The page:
By Derek Holtom
MJHL Web Correspondent
If you call yourself a hockey fan, and you’re from Manitoba, you should recognize the name Andy Murray.
One time coach with the Winnipeg Jets (1.0), former head coach of the Brandon University Bobcats and native of Souris who’s been around hockey circles forever (or it just seems forever).
These days you’ll find Murray hanging out at the Bell MTS Iceplex where the Old Dutch MJHL Showcase is being staged. These days Murray is head coach of Western Michigan men’s hockey program. A position he’s held since 2011.
Transitioning the Old Dutch Manitoba Junior Hockey League Showcase from early October to mid-December was a calculated move to make the three-day event at the Bell MTS Iceplex even more appealing to scouts from across North America.
Murray is also an MJHL alumni, having coached the former Brandon Travellers. (Remember them?) He’s quick to heap much praise on his former league and its players.
“I was just talking to a WHL scout, and I told him the MJHL has improved so much – perhaps more than any junior A league in Canada,” he said. “Younger players are being integrated and being given bigger roles on teams. The coaching level has improved, and the teams are all run like professional teams with regular practice times.”
“I think the caliber of player has improved year after year, and we have three Manitoba players on our team (including former Winnipeg Blues defenceman Paul Stoykewych), and more coming that we’ve committed to,” he added. “Manitoba is a prime recruiting area for us. I’m from Souris, and my assistant coach is from Brandon so we have a lot of connections to Manitoba.”
And when you add up the sheer number of scouts, and the quality of the programs they represent, the 2017 edition of the Showcase has to be considered the most successful one to date.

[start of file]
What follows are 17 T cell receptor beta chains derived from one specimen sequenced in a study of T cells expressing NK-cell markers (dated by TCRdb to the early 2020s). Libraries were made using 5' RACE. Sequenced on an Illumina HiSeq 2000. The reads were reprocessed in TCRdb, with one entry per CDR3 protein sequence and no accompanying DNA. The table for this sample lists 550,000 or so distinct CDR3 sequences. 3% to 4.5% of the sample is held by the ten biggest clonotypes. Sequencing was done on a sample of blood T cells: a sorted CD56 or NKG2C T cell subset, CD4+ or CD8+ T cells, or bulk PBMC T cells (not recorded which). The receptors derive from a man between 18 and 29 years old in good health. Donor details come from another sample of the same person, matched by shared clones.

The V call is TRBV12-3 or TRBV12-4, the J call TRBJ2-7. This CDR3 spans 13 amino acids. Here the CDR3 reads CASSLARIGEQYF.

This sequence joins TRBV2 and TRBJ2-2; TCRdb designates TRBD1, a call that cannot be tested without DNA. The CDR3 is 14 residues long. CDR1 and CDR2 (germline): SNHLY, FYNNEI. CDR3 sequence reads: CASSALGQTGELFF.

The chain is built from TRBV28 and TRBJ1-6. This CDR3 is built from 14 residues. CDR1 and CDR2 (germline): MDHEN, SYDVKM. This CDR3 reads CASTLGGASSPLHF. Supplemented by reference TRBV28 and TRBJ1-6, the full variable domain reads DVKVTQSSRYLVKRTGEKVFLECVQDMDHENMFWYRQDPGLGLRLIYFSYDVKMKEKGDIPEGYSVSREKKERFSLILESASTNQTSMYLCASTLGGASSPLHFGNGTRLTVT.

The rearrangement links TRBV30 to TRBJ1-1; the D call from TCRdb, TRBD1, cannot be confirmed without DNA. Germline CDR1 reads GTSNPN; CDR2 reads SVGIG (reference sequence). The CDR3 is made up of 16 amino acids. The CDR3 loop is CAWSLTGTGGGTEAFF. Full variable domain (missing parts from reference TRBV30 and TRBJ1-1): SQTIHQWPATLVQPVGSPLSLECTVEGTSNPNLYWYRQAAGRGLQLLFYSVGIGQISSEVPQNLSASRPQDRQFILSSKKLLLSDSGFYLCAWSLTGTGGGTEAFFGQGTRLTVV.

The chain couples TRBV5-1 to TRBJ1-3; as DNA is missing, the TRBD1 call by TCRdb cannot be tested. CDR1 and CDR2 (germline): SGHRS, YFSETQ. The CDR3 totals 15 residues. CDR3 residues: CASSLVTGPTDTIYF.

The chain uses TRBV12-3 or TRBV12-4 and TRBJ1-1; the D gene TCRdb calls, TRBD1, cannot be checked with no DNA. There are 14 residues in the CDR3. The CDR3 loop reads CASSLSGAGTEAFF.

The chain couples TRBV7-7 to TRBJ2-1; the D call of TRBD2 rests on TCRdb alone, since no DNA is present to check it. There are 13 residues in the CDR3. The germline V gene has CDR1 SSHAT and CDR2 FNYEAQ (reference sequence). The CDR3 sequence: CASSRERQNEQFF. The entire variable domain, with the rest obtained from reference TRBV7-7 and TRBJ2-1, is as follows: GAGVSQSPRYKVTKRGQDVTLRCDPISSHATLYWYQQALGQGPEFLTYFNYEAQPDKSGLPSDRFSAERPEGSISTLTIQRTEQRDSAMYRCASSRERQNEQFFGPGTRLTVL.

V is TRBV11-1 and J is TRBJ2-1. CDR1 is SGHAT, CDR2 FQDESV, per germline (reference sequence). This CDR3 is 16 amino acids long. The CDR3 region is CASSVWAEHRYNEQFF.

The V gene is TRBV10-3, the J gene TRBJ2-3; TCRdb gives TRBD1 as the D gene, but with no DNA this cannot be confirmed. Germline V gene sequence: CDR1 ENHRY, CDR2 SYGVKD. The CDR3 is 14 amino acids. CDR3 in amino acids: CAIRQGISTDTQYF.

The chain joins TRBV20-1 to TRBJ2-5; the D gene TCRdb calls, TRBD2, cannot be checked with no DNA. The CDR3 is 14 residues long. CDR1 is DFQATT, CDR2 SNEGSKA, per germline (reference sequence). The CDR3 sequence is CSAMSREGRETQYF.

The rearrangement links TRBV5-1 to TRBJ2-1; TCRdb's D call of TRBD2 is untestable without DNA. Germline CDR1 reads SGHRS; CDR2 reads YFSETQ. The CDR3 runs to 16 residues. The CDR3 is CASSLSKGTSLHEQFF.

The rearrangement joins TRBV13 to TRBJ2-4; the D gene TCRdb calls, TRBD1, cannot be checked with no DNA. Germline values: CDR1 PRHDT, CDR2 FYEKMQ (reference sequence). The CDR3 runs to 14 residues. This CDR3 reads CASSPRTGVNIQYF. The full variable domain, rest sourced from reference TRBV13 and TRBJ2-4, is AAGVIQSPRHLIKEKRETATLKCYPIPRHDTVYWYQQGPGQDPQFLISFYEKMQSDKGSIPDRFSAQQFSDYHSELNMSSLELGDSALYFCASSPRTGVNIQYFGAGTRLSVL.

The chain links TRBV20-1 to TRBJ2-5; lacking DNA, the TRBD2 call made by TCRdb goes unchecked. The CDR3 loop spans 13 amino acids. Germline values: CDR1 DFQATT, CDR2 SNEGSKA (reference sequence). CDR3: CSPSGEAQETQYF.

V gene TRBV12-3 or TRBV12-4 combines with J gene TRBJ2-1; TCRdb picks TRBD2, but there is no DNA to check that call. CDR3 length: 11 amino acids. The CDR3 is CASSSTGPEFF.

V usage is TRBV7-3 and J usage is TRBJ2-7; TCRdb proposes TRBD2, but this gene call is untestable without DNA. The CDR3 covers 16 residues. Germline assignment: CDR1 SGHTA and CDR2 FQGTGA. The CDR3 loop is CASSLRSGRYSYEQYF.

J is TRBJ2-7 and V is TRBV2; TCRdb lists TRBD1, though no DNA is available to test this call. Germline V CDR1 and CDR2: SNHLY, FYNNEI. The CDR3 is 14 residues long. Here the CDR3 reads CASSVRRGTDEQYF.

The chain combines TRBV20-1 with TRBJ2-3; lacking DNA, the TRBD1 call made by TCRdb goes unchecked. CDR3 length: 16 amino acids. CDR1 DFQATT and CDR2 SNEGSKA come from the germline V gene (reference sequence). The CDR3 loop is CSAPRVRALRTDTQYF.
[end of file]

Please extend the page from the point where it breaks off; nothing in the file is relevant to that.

Murray can be spotted chatting with league representatives and fellow scouts which searching for the next player to recruit to the Western Michigan.
The Manitoba native had high praise for this year’s Old Dutch MJHL Showcase, and says moving the event to December makes perfect sense from a scouting perspective.
“(Having the Showcase at this time of the year) is just a great decision by the Board of Governors,” said Murray. “All of the colleges are done for their Christmas break, and everyone can be here, which you can see by the attendance of all these schools.”
“The other thing about the timing is that in summer camps or early October (when the Showcase was originally hosted), you don’t see the players as you do in mid-season,” he added. “This is a better way to evaluate players – they are already in mid-season form.”
Murray, who was a head coach in Los Angeles and St. Louis along with working as an assistant in Winnipeg, Philadelphia and Minnesota during his NHL career, feels the MJHL also did an excellent job in organizing the event.
“The schedule really works for the scouts, and the hospitality is as good as I’ve seen at any junior A showcase,” he said.
Murray noted players should know that coaches and scouts are watching them every weekend, even if they are not in the stands. The ability to watch games over the internet has made it much easier to see more players more often.
“We watch (games) all the time, and I know next year there is going to be the requirement that every team goes to HD, and we recruit a lot of players this way,” he said.
Now in his seventh year at Western Michigan, Murray jokes his long coaching career has been his way of avoiding getting “a real job”. But he is serious when he says that hockey can provide all sorts of opportunities for players, and that junior A hockey can assist players on their way to an education, the professional ranks, or both.
“We’ve had some success and we’re developing players,” said Murray. “And a lot of our players are going on to play pro hockey, which is what we’re about.”
“I think major junior is a great option for some players, but as I say to some players, ‘How would you like to be 21 or 22 years of age, have a college degree and an NHL contract?’ I think that’s pretty good.”